If words were pictures, I’d see them there,
A string of suspended steps
sunk into the sky.
Mine, a stairway—
I said goodbye and went on…
Climbing upward, upward.
Yours—a thousand steps, but ground-level, flat;
stretching forward in a solitary line.
You said, “I almost died,”
then put one foot in front of the other and continued to live,
one painful step at a time.
Those steps transported you away,
slowly moving forward like a train.
The rolling rumble carrying you along
as you survive, just barely.
Your words trail off in the distance
with the sorry, sad sound of worn out wheels,
and I’m left standing by the tracks
tasting smoke, listening to the faint, fading whistle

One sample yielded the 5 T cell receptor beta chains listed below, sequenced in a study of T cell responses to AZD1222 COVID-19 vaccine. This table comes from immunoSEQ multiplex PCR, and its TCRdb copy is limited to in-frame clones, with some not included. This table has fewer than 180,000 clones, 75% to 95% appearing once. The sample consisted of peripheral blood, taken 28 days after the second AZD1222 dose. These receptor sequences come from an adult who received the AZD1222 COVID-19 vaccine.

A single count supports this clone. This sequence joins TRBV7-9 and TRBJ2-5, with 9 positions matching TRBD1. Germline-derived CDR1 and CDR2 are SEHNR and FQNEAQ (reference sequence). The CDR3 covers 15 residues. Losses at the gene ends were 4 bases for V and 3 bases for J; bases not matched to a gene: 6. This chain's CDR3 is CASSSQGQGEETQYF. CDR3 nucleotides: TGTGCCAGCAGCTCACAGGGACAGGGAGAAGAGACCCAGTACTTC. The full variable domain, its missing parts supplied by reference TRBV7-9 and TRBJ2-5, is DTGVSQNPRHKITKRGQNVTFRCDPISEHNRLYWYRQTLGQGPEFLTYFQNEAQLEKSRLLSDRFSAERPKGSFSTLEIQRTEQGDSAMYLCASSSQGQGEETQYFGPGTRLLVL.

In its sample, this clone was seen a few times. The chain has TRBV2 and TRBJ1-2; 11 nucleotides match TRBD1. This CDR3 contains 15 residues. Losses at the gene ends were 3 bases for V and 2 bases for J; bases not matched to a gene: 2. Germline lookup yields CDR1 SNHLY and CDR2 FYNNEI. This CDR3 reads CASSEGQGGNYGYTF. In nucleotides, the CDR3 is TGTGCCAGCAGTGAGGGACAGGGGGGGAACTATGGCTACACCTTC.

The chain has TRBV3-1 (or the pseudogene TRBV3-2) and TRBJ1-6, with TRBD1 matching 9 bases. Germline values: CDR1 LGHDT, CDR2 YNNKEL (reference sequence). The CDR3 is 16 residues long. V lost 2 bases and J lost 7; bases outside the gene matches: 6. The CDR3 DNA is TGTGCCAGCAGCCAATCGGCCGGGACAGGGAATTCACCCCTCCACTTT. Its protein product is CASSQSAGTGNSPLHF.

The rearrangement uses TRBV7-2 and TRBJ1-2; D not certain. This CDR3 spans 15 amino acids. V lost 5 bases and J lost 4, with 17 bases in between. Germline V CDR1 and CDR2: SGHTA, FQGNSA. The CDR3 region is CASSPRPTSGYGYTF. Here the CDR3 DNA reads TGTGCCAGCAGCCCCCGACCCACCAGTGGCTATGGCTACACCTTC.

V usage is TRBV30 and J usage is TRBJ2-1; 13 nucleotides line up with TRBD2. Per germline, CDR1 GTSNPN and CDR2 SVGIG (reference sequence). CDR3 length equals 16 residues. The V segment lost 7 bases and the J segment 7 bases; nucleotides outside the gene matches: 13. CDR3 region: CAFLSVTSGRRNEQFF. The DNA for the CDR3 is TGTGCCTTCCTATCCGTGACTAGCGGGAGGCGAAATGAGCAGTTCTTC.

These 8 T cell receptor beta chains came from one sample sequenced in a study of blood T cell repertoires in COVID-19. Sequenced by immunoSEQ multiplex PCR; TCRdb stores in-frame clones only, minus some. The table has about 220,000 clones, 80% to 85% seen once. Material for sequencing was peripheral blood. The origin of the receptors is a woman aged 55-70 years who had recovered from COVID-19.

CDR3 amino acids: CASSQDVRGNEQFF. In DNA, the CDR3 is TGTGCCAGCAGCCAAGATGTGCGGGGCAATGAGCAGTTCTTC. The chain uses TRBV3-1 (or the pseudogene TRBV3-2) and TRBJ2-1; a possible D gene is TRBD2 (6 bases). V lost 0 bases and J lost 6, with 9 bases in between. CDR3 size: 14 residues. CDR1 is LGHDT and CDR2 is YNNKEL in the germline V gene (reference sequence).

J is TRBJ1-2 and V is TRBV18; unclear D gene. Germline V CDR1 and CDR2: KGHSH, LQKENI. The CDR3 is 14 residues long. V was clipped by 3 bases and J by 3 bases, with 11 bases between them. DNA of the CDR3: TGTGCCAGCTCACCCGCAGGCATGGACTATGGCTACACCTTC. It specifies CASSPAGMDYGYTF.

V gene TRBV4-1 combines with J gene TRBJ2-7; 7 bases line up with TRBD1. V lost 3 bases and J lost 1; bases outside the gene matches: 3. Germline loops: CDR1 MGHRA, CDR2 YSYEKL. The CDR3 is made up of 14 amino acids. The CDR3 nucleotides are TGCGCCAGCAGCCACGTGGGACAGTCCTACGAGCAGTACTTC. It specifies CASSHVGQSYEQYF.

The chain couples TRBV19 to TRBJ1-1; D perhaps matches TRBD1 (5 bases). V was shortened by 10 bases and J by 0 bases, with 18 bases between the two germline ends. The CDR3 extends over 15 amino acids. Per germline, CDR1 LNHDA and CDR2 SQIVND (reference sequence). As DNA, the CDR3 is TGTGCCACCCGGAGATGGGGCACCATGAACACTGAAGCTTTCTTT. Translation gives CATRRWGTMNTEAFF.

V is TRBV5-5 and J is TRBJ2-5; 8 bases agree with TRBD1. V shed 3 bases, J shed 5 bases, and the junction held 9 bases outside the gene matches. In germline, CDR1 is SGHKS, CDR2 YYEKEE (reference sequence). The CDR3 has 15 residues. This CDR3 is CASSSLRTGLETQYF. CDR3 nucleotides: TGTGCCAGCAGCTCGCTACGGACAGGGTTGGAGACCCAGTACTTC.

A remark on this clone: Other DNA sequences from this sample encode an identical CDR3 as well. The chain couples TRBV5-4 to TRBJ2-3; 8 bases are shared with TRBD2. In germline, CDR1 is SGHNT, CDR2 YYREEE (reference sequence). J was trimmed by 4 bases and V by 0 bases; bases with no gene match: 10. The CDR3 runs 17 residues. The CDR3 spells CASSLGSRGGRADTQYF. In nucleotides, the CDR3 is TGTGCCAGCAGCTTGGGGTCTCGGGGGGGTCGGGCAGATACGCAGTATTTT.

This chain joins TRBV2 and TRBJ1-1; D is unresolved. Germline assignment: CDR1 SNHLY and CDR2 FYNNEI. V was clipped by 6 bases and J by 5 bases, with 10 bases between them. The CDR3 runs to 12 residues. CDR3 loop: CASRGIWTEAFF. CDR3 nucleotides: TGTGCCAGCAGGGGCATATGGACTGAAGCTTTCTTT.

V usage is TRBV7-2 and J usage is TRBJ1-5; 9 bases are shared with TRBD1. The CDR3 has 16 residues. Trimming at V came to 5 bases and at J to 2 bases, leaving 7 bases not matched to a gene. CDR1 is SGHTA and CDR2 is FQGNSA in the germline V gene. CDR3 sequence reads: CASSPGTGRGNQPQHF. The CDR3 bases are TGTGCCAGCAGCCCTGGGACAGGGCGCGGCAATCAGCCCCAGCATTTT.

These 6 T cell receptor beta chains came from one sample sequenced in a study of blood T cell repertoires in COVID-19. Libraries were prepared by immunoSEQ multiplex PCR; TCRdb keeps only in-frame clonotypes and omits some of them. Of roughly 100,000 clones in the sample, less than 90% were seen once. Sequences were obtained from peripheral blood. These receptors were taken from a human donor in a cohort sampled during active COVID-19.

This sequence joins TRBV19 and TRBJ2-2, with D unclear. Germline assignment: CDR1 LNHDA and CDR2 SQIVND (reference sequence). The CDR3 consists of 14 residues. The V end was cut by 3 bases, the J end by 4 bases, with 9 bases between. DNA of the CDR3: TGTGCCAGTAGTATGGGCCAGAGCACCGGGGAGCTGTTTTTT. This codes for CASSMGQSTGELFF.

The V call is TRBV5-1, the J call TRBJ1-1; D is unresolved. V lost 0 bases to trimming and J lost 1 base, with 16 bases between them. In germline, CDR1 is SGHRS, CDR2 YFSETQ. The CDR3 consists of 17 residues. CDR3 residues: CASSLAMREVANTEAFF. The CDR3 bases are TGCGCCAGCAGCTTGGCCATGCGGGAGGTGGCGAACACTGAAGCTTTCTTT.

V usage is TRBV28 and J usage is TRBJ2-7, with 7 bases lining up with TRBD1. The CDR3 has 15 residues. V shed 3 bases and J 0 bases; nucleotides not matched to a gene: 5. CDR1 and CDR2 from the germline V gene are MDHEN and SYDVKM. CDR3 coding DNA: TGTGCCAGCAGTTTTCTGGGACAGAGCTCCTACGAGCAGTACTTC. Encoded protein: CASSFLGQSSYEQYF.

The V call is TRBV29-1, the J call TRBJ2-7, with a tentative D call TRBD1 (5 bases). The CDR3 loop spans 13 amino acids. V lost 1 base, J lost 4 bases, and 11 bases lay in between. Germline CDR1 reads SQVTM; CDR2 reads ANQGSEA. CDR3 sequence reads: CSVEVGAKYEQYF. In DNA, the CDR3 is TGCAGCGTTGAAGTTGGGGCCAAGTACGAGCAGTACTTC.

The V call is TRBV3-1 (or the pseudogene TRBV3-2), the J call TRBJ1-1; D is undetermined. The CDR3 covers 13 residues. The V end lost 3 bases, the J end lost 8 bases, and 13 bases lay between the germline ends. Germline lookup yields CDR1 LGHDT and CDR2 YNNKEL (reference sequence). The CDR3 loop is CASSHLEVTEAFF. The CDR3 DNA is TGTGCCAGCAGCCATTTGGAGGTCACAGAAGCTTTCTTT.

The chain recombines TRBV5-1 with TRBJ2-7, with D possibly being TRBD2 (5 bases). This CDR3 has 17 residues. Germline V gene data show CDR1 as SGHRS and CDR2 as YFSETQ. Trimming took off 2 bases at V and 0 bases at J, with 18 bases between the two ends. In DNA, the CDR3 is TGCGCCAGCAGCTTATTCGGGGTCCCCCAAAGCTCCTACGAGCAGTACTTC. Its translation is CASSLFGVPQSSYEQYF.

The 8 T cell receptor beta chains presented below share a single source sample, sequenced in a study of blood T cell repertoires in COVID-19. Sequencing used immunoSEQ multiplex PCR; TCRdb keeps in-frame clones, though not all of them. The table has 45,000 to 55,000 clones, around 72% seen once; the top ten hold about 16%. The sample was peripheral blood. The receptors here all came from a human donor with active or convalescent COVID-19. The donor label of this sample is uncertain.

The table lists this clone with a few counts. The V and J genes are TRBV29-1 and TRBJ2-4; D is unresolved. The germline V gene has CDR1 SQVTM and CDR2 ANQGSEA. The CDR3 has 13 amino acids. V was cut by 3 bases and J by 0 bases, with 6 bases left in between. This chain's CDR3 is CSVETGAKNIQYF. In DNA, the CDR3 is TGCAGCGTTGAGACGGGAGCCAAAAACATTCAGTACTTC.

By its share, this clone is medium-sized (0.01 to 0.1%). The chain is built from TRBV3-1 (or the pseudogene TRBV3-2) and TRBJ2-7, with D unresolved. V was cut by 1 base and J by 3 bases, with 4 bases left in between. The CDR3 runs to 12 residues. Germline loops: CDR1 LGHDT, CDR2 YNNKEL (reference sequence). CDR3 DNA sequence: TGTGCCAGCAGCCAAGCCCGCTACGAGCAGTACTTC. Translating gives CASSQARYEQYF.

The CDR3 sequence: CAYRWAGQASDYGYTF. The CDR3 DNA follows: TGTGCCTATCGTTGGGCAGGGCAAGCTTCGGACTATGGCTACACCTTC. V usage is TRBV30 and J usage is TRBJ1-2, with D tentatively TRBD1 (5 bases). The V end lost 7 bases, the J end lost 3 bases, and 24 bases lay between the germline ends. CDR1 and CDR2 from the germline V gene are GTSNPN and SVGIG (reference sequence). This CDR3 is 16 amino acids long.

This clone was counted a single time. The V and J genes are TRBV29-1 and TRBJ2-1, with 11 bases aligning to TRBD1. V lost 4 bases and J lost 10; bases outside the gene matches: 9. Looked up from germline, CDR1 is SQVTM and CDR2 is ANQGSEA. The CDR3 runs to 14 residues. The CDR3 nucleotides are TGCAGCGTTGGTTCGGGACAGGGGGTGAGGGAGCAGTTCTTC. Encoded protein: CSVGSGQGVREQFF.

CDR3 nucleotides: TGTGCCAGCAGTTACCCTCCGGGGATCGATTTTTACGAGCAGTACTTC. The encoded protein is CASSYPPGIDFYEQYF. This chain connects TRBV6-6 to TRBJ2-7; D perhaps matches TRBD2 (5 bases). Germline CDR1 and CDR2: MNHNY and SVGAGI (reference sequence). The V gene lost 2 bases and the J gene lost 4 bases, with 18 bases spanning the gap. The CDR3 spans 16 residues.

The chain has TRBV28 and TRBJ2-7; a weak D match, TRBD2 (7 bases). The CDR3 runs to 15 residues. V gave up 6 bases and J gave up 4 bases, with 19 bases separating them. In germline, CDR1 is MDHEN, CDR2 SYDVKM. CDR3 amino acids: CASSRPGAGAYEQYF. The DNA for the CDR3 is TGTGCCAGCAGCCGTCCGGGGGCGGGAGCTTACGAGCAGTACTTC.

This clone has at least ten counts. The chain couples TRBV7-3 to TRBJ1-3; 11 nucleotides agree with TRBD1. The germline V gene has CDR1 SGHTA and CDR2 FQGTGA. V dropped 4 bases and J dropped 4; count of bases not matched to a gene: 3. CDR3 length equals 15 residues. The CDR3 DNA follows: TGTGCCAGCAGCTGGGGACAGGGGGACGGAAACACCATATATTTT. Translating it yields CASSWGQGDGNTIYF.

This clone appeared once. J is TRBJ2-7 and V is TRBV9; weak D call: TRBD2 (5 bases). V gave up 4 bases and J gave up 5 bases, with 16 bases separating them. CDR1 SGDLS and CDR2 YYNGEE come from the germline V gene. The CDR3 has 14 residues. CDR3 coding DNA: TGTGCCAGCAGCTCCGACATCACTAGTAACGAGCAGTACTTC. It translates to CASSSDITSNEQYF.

while you die.
A friend told me the other day it was finally official, the divorce papers had come.
“It’s really no surprise, she said, “it was like watching something slowly die.”
I thought about the last conversation I had with another friend, who ended his email with the words, “I’m still here, just hanging on.”
He sounded like he was going to die–not give up the ghost and pass away–but a slow, soul death, made even more painful by his choices.
Choosing death instead of life is a series of daily decisions,
slowly moving us towards God or away from Him.
There was nothing I could say that would revive him, breathe life into his grey, so I did what I normally do when I can’t process life–I picked up a pencil and wrote this.